I was talking to my grandchildren about this some time ago and just to illustrate the point, I put out on the table the rations were were allowed per week for a family of four (I still have our ration books my Mum kept everything) - they would not believe me, now they know why I use leftovers etc and still can make a decent meal out of "cheap meat" etc. I also have some receipe books from my Nan unfortunately they do not have covers etc so I cant tell you their names, but they were given out by the Ministry of Food and give all kinds of receipes and alternatives, in these times of belt tightenting they are worth there weight in gold. I never eat meat sandwiches with butter/marg in our house it was either meat or butter and to this day I cant eat both. How many of you remember "dripping" on toast with a liberal sprinlking of salt, I have tried it since and it does not taste the same for some reason.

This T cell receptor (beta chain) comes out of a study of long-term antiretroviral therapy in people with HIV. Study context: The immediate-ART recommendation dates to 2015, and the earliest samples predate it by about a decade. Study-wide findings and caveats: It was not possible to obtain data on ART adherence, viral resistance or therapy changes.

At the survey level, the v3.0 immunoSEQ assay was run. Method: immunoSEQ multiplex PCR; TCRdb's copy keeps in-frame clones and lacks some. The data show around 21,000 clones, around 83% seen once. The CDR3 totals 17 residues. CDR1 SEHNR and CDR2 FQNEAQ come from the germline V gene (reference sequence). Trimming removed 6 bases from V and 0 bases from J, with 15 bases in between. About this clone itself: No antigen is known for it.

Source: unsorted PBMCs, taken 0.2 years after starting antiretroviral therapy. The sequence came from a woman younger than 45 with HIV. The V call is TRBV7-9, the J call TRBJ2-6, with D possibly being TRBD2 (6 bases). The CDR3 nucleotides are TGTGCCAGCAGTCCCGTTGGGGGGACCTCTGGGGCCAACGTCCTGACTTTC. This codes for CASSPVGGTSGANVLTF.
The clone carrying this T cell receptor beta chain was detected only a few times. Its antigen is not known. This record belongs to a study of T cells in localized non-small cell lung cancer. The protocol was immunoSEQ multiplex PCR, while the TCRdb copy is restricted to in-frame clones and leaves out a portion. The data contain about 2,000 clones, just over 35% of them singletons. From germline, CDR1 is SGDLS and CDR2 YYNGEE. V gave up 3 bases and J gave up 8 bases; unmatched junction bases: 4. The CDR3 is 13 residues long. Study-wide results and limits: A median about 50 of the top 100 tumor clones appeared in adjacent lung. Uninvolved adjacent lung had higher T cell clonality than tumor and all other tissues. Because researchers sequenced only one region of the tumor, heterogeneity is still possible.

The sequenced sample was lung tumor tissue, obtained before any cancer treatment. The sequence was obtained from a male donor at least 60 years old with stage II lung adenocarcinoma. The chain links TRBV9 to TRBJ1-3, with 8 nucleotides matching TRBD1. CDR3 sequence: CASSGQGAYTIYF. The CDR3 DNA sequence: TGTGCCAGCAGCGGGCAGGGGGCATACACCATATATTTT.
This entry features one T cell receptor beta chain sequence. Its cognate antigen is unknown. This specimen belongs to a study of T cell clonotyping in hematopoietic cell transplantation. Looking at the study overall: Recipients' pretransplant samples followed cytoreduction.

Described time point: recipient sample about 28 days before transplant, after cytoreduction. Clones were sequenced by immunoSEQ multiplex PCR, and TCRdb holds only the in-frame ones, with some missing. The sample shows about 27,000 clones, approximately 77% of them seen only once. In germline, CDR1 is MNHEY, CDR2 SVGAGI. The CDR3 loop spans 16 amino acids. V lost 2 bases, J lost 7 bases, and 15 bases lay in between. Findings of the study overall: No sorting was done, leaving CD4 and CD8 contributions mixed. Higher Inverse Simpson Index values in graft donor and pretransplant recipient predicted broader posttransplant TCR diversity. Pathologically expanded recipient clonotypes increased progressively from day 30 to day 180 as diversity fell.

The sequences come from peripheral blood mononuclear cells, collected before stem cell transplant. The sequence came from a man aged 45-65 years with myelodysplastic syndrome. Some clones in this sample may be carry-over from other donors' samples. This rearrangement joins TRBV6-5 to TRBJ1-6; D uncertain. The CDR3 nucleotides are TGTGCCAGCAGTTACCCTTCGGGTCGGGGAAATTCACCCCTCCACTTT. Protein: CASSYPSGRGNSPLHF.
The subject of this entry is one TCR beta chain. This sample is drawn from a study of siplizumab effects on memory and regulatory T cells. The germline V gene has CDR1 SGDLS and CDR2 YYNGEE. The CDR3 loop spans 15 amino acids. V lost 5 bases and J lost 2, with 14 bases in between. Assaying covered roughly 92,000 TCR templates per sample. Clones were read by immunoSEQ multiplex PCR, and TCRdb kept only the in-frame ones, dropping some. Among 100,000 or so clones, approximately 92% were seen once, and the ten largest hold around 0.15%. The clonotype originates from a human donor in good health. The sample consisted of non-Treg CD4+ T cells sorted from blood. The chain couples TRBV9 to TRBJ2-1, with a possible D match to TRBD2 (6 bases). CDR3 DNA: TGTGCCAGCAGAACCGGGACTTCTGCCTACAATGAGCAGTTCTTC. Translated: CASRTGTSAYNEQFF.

Dyan
 

Ray Barrett

GONE BUT NOT FORGOTTEN R.I.P.
Dyan,
There has been a recent book published, full of wartime recipes,my daughter has a copy,shall look up the title and compiler,and let you know.
Dripping is a "delicacy",I still enjoy,but I make my own, usually from pork,well sprinkled with pepper,it's one of my cholesterol fixes.:rolleyes:
 

lencops

gone but not forgotten
Dyan, I still like bread or toast with dripping it was a staple diet when i was kid pre WW2 with "hello"! stew ( you said "hello"! if you found a bit of meat!)for midday dinner. Len.
 

Alf

Gone but not forgotten. R.I.P.
Dyan,
There has been a recent book published, full of wartime recipes,my daughter has a copy,shall look up the title and compiler,and let you know.
Dripping is a "delicacy",I still enjoy,but I make my own, usually from pork,well sprinkled with pepper,it's one of my cholesterol fixes.:rolleyes:

'We'll Eat Again' was a good one Ray, I bought it at Duxford about 15 years ago lads took it to school for a project never seen it again now its 3 times as much to buy
 
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rls